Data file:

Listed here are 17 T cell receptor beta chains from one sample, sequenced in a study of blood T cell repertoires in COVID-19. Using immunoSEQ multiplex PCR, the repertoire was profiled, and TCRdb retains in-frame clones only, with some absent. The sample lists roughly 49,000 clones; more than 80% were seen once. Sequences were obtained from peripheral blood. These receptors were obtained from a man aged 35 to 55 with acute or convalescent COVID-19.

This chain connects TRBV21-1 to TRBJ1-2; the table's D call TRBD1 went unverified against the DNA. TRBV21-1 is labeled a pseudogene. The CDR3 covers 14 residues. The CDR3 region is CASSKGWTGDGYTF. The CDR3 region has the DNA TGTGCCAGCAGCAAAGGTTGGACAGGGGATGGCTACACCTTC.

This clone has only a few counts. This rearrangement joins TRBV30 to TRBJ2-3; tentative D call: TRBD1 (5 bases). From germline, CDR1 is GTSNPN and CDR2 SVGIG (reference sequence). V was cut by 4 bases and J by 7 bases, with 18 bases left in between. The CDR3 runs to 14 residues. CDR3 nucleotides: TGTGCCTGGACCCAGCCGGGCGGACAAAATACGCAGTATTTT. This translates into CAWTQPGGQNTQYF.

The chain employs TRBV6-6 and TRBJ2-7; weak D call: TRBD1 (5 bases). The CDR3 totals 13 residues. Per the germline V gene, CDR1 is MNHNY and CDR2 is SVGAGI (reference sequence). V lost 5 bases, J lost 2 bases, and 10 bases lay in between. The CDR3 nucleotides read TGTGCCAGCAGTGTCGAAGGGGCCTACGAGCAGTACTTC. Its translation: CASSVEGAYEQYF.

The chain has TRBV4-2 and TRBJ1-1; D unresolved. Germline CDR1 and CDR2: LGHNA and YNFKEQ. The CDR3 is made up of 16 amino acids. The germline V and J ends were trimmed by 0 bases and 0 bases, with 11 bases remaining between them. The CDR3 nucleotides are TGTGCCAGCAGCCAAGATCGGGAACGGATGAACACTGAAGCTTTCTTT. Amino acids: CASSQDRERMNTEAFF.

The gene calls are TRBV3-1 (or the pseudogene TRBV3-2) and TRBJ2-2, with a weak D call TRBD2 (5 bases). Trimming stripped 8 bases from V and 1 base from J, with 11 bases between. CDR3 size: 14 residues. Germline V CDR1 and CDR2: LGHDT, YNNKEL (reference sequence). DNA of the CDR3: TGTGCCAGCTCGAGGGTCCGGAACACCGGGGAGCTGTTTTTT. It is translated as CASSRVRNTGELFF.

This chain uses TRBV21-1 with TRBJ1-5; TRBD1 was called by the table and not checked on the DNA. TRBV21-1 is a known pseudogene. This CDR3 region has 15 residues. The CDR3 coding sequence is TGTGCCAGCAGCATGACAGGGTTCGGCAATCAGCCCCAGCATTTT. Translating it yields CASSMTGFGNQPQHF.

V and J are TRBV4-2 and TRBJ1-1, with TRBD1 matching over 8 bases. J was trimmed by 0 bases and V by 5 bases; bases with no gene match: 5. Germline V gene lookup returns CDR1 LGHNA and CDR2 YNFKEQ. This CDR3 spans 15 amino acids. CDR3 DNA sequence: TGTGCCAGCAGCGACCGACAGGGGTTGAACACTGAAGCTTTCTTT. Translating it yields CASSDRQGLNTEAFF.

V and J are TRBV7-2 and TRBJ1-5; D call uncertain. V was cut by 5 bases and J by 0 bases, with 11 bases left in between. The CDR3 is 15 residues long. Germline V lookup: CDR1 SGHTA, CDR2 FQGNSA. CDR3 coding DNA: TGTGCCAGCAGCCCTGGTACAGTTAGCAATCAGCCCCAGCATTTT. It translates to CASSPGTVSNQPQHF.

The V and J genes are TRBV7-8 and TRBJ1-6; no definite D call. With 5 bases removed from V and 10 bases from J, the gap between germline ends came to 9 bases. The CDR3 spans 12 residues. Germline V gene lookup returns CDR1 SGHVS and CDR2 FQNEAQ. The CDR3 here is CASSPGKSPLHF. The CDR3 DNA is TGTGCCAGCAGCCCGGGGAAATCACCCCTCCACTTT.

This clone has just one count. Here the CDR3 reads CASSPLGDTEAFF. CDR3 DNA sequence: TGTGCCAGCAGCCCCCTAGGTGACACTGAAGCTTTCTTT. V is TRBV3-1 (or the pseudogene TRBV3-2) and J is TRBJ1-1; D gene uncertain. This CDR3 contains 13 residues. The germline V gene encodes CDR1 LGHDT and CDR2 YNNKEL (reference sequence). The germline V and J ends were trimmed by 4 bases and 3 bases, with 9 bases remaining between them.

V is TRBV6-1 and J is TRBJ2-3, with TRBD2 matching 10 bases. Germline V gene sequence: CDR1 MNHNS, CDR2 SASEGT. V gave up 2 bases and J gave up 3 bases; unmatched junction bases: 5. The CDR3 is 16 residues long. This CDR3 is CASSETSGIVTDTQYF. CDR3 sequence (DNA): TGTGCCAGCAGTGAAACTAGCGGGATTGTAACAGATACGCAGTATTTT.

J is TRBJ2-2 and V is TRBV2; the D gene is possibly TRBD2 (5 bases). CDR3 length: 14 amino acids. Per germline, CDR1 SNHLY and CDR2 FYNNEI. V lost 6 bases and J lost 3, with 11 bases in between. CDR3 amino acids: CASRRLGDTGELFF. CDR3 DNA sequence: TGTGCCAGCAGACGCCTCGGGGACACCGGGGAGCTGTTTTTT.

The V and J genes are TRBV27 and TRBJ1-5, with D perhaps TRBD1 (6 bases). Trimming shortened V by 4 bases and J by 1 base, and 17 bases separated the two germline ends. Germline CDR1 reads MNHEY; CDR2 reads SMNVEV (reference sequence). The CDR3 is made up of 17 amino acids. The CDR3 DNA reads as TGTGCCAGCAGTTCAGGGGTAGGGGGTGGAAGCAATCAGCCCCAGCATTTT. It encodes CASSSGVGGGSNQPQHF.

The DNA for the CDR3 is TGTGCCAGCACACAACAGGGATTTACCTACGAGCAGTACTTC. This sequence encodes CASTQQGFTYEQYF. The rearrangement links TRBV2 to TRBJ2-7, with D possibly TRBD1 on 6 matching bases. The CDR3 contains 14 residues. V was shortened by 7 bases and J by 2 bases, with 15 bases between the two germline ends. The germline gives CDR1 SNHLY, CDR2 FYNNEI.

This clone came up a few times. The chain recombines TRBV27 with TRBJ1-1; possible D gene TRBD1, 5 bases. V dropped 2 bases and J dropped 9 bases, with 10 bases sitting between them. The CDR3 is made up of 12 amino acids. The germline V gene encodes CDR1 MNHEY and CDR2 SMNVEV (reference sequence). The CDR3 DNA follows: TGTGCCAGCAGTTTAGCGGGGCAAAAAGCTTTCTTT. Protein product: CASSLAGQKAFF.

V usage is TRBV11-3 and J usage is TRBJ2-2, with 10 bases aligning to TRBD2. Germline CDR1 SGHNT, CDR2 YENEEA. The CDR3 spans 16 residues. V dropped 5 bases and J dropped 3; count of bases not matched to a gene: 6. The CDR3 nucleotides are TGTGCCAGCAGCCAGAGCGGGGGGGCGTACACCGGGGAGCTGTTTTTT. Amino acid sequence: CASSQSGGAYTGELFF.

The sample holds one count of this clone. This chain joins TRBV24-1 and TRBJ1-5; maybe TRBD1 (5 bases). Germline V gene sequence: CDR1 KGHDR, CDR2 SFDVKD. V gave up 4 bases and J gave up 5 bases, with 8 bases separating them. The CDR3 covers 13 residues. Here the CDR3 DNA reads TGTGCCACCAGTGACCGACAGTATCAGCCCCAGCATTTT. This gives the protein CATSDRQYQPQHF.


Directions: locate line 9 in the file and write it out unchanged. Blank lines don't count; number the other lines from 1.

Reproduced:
V and J are TRBV7-2 and TRBJ1-5; D call uncertain. V was cut by 5 bases and J by 0 bases, with 11 bases left in between. The CDR3 is 15 residues long. Germline V lookup: CDR1 SGHTA, CDR2 FQGNSA. CDR3 coding DNA: TGTGCCAGCAGCCCTGGTACAGTTAGCAATCAGCCCCAGCATTTT. It translates to CASSPGTVSNQPQHF.